Tag Archives: Tomb of Horrors

How Running Hidden Shrine of Tamoachan Reversed My Opinion of It

Three years and a day ago, I asked if C1 The Hidden Shrine of Tamoachan was overrated. While I enjoyed the dungeon’s flavor, I felt the adventure owed its classic reputation more to nostalgia than to quality. But when I … Continue reading

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What Could be Better than Wandering Monsters?

In a D&D game without time pressure, all the risk and adventure disappear. Players gain time for painstaking caution. After every 5-minute adventuring day, characters can recuperate. As locked doors fall to axes and walls fall to picks, dungeon obstacles … Continue reading

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Time Pressure, Wandering Monsters, and D&D’s Social Contract

In 1980, Dungeons & Dragons players at my high school traded stories that confirmed Tomb of Horrors as the HARDEST DUNGEON EVER. Then someone told me how to beat it. Just hire a bunch of guys with shovels to excavate … Continue reading

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Challenging Your Players’ Skill Without Risking Frustration

The Zork II computer game from 1981 includes a locked door that you can open by solving a clever puzzle. The door has the old-fashioned sort of lock that lets you look through the keyhole and see the other side. … Continue reading

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Basic and Advanced—Dungeon & Dragons goes two directions (Part 3)

The Story of Basic and Advanced Dungeons & Dragons Part 1: The time Dungeons & Dragons split into two games Part 2: Dungeons & Dragons’ new audience versus its original rules Part 3: Dungeon & Dragons goes two directions Part … Continue reading

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How much description should a dungeon key include?

The conventional Dungeons & Dragons adventure includes a dungeon key describing numbered locations on a map. When D&D co-creator Gary Gygax created his first dungeon under Castle Greyhawk, he usually wrote a 1-line note for each room. These notes served … Continue reading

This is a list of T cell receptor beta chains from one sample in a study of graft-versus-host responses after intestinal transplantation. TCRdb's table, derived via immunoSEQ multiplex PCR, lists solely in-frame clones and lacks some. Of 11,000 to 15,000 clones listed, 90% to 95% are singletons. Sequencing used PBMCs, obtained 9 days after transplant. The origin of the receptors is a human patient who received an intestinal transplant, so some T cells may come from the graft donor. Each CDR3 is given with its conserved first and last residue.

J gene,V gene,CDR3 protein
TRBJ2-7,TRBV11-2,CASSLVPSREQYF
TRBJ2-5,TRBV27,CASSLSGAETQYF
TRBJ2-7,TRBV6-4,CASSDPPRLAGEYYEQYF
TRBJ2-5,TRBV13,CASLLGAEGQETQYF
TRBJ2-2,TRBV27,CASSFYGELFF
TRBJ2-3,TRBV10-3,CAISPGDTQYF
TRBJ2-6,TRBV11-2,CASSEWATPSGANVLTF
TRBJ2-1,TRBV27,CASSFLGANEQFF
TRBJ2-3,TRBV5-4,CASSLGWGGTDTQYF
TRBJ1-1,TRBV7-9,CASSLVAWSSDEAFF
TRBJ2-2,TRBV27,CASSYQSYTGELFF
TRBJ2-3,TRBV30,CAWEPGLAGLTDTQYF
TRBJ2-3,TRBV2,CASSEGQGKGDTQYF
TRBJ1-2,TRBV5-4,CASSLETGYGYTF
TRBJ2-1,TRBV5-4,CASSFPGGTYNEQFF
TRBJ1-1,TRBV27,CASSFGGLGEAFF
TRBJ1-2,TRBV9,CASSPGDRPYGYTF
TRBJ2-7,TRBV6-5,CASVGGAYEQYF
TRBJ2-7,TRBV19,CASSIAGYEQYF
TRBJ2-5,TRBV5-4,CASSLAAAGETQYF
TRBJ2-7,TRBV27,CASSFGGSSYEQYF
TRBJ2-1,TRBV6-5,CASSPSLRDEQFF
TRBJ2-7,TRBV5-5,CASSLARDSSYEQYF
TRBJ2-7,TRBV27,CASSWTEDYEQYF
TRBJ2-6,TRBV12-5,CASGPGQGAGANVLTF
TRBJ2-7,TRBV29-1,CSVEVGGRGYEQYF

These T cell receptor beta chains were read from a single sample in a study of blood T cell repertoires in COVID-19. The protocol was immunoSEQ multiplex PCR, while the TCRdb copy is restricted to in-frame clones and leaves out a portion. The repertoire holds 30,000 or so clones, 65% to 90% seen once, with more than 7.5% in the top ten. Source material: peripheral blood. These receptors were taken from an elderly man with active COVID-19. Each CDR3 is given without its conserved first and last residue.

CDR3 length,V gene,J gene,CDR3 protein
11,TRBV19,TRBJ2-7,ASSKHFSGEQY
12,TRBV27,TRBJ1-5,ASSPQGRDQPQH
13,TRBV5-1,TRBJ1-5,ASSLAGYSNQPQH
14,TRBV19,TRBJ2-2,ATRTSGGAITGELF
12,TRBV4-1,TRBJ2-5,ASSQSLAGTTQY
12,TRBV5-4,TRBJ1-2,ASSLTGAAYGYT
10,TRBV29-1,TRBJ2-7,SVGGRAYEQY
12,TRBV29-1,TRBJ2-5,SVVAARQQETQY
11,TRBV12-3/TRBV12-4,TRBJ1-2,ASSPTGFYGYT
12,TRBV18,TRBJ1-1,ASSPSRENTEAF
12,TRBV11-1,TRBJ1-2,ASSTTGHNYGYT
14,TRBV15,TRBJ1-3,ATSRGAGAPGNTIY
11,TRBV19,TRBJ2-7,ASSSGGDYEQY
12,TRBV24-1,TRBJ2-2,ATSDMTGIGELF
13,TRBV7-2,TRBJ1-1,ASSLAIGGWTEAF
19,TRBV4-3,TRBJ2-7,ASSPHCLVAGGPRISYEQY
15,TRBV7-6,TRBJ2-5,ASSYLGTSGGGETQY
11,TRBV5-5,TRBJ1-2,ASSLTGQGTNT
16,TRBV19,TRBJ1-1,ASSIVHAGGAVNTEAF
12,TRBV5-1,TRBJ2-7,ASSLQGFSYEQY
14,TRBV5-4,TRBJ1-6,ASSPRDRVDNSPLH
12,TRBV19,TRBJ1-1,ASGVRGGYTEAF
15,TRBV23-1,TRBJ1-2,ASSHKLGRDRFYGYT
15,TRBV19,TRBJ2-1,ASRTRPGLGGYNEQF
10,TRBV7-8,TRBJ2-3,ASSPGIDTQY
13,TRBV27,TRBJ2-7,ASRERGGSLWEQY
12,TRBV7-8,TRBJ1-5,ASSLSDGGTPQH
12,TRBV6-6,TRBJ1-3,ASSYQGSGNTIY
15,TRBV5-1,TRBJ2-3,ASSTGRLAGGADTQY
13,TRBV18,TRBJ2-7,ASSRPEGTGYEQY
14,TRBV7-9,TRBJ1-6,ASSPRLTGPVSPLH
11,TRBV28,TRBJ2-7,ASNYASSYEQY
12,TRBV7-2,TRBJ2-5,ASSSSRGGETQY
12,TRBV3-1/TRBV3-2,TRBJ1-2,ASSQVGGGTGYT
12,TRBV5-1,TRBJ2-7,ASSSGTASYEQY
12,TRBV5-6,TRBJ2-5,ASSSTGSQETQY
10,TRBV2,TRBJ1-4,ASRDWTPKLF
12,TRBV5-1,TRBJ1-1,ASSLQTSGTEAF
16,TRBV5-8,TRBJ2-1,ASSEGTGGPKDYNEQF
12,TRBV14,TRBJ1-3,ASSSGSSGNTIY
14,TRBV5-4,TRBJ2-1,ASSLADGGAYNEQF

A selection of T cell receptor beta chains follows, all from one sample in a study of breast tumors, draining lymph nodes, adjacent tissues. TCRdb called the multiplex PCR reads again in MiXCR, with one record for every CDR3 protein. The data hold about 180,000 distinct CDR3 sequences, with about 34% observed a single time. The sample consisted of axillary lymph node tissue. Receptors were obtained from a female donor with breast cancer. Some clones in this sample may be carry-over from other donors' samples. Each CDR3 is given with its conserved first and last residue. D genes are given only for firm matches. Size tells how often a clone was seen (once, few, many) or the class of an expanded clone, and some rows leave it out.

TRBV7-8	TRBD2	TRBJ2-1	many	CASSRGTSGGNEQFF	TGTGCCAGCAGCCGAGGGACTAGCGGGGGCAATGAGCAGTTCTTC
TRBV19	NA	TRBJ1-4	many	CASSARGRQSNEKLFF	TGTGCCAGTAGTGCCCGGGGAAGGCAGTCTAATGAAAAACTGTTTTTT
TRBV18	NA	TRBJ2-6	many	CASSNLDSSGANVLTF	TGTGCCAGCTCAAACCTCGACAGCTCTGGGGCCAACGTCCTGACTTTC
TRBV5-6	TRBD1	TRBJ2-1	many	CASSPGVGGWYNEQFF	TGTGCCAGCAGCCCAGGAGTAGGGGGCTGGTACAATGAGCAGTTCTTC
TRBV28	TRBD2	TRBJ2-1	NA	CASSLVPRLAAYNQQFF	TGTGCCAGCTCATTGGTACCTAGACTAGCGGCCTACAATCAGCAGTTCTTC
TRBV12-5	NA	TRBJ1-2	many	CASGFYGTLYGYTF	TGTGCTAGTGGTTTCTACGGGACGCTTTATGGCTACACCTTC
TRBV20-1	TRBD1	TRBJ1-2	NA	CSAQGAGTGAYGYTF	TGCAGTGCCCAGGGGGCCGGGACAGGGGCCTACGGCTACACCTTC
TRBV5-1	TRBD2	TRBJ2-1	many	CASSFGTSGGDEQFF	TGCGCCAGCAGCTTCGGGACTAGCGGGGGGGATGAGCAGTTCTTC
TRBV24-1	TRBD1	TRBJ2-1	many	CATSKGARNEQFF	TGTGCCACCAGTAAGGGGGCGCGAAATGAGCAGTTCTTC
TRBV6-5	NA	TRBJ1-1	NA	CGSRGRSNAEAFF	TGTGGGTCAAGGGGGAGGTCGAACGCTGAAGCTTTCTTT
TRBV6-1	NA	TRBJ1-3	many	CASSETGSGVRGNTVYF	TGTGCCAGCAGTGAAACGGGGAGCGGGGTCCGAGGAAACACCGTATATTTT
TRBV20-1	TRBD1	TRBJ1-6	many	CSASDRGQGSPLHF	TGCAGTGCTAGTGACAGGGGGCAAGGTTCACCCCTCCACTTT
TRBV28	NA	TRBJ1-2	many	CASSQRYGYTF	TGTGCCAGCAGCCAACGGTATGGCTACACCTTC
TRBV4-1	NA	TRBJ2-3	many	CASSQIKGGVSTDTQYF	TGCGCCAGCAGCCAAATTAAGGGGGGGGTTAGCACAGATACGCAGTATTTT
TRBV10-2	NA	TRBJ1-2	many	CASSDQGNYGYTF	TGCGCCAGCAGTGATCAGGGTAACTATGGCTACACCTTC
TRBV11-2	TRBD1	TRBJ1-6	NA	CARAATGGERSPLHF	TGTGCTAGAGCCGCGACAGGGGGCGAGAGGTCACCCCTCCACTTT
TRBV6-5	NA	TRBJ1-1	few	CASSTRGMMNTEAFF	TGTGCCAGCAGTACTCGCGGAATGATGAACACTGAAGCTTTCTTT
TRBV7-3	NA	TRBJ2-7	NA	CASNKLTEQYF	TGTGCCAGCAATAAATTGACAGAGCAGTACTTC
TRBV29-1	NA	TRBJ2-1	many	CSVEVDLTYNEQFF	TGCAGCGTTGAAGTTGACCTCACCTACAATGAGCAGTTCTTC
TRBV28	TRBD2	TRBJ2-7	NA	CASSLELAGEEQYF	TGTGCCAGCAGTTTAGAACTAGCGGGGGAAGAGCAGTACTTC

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Spells that let players skip the dungeons in Dungeons & Dragons

In today’s Dungeons & Dragons game, player characters gain experience by overcoming obstacles and defeating monsters. In the original game, PCs got most of their experience for claiming treasure. (For more, see “The fun and realism of unrealistically awarding experience … Continue reading

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F’Chelrak’s Tomb: The earliest D&D adventure that remains playable

In earlier posts, I examined two of the first three Dungeons & Dragons adventures to reach print: Temple of the Frog and Palace of the Vampire Queen. To explore D&D’s origins, some modern players have tried playing these dungeons. Don’t. … Continue reading

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Divination in D&D: Spells that fish for spoilers

The Tomb of Horrors begins with Gary Gygax boasting of a “thinking person’s module.” This description makes players suppose that the tomb rewards puzzle solving and ingenuity. But the tomb never plays fair. The poem in the entry hall promises … Continue reading

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5 role-playing products that shaped how I play Dungeons & Dragons 1978-2000

Tomb of Horrors (1978) In the early days, I enjoyed plenty of time to create my own adventures, so I had little interest in playing the published ones. But I still drew inspiration from them. Nothing inspired like Tomb of … Continue reading

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